Connecting Beyond the Walls


Today’s word of hope comes from our own Jake Hill, Music Associate / Organist.

If you have any ties with the music community, you’ve probably heard from countless acquaintances about the many discussions swirling around the performing arts and their respective practices for gathering audiences and crowds as we trudge forward in this illness-heavy season. Unfortunately, none of the conversations have gained popularity for their positive, hope-filled prescriptions of soon-filled concert halls and the reuniting of large ensembles. Instead, their popularity stretches from shore to shore with a rather stark message of still-darkened halls and stages for some time to come.

By now, we’re settling in – as strange as that sounds – to this current ‘normal’ we find ourselves in, and none of us are surprised by such blatant words, understanding how those words similarly apply to us, the church, and all her many music-offering ensembles- the largest of which being the congregations.

In my ‘Philosophy of Music’ class in graduate school, we collectively met for a three-hour stretch every Friday and discussed the ‘why’ of music. What is its purpose? Why do we perform? It being a philosophy class, you’d guess there were no wrong answers- but many different ones. One opinion seemed to be shared, though, and that is that music is an outward expression, an invitation that we invite our audiences (and congregations) to share in the music with us. I have to tell you, if I had to commit, exclusively, either to performing solo literature or accompanying our congregational hymns, the latter would be my choice, without hesitation. I would argue that hymn singing is one of our most significant elements in any worship service- those hymn texts are rich with prayers, steeped in miniature sermons, act as outward praise and unite us all in one voice. Clearly, we are blessed beyond measure with both ministers and laity that offer incredibly reverent spoken prayers and truth-bringing sermons, too- but when we sing hymns, we do so audibly, as one body.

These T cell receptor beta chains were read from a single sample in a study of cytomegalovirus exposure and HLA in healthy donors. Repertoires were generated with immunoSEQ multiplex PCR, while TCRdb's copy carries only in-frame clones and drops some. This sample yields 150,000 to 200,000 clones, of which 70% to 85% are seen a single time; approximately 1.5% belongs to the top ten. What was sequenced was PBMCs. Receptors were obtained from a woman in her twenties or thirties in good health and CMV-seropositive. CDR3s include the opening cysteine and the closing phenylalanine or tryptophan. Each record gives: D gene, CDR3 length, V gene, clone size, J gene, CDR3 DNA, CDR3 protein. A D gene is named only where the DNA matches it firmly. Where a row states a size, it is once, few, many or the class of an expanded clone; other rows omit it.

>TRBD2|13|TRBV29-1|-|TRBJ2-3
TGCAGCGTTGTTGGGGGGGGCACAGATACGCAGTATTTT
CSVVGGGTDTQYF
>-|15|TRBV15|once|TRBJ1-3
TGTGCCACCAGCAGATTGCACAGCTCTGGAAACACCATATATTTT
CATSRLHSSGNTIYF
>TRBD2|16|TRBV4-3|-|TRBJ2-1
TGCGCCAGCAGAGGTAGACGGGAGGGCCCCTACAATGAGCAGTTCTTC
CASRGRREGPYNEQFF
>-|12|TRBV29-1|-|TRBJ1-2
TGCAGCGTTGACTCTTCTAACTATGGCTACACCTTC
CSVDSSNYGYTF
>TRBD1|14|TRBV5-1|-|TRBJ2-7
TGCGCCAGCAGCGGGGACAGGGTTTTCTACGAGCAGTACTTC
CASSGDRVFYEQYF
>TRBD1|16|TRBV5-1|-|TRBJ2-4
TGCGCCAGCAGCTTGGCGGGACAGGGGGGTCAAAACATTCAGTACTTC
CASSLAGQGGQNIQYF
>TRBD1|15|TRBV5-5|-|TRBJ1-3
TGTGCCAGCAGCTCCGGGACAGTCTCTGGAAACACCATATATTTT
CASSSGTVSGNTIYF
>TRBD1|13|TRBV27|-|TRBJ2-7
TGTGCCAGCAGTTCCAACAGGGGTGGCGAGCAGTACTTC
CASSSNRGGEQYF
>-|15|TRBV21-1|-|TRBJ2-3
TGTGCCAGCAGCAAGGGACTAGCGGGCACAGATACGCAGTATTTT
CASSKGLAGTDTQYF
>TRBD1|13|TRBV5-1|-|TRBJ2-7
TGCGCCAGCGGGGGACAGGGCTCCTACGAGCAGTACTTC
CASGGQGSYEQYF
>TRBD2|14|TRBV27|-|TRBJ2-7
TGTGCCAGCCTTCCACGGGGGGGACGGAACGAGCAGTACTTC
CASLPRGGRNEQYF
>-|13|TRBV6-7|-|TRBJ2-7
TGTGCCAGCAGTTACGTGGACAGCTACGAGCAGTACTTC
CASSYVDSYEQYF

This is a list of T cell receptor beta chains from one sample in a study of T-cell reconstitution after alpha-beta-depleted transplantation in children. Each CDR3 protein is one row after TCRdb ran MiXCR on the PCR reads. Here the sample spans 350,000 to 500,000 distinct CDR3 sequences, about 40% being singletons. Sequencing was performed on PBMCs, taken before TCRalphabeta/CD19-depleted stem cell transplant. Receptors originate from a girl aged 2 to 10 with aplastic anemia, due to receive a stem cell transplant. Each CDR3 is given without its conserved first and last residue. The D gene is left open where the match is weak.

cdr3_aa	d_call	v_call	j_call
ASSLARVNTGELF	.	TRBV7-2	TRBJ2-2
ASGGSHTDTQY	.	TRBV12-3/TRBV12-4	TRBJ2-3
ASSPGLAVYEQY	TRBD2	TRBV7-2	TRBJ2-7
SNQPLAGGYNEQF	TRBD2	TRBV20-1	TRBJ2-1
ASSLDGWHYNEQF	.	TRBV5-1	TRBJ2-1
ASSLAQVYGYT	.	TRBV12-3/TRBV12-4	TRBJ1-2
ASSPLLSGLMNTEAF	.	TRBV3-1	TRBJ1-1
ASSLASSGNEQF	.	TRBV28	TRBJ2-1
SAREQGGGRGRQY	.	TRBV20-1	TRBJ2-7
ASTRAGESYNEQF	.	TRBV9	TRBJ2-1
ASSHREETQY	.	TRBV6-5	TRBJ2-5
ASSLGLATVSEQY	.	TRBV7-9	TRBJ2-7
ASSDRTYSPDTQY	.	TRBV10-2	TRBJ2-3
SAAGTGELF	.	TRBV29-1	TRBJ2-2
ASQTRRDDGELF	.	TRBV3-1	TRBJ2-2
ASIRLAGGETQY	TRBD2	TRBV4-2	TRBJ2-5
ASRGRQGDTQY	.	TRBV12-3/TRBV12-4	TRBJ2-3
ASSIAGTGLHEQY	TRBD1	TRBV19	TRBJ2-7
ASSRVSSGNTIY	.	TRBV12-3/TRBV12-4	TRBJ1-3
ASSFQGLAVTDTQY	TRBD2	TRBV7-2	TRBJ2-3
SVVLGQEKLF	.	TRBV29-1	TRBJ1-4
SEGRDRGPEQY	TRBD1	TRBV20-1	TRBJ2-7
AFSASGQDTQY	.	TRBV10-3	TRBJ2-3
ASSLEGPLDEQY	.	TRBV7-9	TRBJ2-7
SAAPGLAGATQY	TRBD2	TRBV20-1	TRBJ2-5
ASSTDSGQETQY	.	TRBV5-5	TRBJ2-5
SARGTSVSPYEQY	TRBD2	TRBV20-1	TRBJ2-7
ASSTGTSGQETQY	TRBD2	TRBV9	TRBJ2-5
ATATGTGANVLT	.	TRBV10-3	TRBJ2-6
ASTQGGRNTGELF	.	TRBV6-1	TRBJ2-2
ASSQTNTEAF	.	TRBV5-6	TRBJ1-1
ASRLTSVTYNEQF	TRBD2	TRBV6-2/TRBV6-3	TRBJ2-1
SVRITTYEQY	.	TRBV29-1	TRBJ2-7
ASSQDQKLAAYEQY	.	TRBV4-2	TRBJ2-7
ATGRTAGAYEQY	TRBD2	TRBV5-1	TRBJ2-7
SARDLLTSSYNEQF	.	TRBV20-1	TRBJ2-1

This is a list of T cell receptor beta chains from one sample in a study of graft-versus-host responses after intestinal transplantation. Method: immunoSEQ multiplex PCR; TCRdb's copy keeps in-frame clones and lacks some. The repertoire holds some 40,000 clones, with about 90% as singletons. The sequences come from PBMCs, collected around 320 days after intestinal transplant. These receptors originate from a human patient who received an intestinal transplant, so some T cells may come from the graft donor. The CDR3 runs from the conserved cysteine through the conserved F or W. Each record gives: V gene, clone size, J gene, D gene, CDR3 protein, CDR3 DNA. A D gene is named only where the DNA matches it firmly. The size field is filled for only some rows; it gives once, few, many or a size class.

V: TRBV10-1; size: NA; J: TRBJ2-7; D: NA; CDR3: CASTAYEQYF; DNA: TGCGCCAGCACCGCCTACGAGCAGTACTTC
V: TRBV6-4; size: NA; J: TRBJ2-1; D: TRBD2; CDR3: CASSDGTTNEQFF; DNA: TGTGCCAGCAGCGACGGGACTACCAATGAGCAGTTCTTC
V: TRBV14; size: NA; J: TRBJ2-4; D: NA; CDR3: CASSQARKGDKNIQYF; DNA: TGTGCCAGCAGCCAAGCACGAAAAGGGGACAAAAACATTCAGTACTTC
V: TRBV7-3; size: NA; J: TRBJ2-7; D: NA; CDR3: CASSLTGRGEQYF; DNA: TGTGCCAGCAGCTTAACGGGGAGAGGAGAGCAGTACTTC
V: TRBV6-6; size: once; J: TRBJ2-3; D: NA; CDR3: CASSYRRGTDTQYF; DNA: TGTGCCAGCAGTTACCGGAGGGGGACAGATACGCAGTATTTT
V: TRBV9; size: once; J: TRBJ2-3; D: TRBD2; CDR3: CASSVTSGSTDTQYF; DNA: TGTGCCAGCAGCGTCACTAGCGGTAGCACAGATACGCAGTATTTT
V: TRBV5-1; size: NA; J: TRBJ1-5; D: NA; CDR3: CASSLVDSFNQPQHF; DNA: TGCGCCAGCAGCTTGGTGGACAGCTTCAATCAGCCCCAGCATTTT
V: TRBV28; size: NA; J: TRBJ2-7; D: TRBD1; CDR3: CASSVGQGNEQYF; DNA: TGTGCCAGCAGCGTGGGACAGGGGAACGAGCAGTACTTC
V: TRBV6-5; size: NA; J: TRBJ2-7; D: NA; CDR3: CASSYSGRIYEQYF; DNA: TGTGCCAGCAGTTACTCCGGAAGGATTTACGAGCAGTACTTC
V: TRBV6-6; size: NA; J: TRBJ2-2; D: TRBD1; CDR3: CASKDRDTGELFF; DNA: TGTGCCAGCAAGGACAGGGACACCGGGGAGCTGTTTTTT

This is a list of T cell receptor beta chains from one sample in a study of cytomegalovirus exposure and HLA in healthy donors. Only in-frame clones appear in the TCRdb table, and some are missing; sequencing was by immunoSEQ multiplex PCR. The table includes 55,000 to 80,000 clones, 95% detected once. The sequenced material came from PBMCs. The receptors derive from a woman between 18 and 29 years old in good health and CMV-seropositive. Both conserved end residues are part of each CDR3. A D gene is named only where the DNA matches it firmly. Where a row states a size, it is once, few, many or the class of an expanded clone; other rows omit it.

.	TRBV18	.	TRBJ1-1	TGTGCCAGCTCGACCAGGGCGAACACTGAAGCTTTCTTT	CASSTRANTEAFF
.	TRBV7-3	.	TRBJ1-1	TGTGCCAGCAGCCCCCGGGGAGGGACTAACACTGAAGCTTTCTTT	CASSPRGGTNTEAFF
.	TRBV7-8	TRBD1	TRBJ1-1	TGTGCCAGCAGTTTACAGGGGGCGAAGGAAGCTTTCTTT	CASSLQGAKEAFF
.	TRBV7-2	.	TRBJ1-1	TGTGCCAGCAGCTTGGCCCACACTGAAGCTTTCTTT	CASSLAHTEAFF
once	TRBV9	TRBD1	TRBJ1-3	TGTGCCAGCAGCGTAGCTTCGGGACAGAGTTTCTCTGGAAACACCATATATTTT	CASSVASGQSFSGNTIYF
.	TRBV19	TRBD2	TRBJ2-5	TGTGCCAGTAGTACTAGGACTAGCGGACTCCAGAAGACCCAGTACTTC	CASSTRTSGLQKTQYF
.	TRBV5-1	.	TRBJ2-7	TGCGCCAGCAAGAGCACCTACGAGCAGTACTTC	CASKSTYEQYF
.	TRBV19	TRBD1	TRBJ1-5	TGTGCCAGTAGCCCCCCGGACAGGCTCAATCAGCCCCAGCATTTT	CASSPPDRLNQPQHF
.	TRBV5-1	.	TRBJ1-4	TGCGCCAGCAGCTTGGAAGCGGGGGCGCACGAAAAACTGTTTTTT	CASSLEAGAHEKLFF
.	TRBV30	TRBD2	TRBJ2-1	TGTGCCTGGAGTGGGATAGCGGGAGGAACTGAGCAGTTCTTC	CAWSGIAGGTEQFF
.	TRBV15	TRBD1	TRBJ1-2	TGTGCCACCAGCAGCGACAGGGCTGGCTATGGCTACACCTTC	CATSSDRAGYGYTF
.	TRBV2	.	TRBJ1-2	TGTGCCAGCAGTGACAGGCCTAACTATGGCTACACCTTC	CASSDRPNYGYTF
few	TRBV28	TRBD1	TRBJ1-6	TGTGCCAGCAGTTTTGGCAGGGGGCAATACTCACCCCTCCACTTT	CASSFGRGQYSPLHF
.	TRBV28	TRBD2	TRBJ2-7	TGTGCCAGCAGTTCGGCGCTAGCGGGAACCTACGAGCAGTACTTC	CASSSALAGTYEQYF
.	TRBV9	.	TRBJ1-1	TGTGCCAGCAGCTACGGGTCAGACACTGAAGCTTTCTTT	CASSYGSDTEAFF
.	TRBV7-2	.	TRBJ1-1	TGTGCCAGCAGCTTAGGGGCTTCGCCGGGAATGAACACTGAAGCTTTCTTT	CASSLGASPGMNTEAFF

As one fascinated with liturgy and one who adores this church-wide musical collaboration, it is worth mentioning that churches, the world over, who follow the same lectionary tracks, often sing at least one common hymn on a given Sunday. Think about that- the same song, the same text, being offered to God on a global scale. The profundity of that common expression is extraordinary and. In this organist’s mind, elevates our worship to an even higher level.

We don’t know when concerts will resume. We don’t know when sports arenas and stadiums will again be filled. We don’t know yet when we will gather again and when we will offer congregational song. But music has weathered many storms long before this one and I have faith it will weather many long after. For now, we must trust that our mighty God will hold us while we’re weak; we must bid our anxious fears subside; we must forever sing songs of praise!

 Be comforted friends and continue to sing!



Hymn, Guide me, O thou great Redeemer

Sung at Westminster Abbey with the congregation, Abbey Choir and
is accompanied by the Sub Organist and staff Brass players

Guide me, O thou great Redeemer,
Pilgrim through this barren land;
I am weak, but thou art mighty,
Hold me with thy powerful hand:
Bread of Heaven,
Feed me till I want no more.  

Open now the crystal fountain
Whence the healing stream doth flow.
Let the fire and cloudy pillar
Lead me all my journey through:
Strong deliverer,
Be thou still my strength and shield.  

When I tread the verge of Jordan,
Bid my anxious fears subside;
Death of death, and hell’s Destruction
Land me safe on Canaan’s side:
Songs of praises,
I will ever give to thee. 

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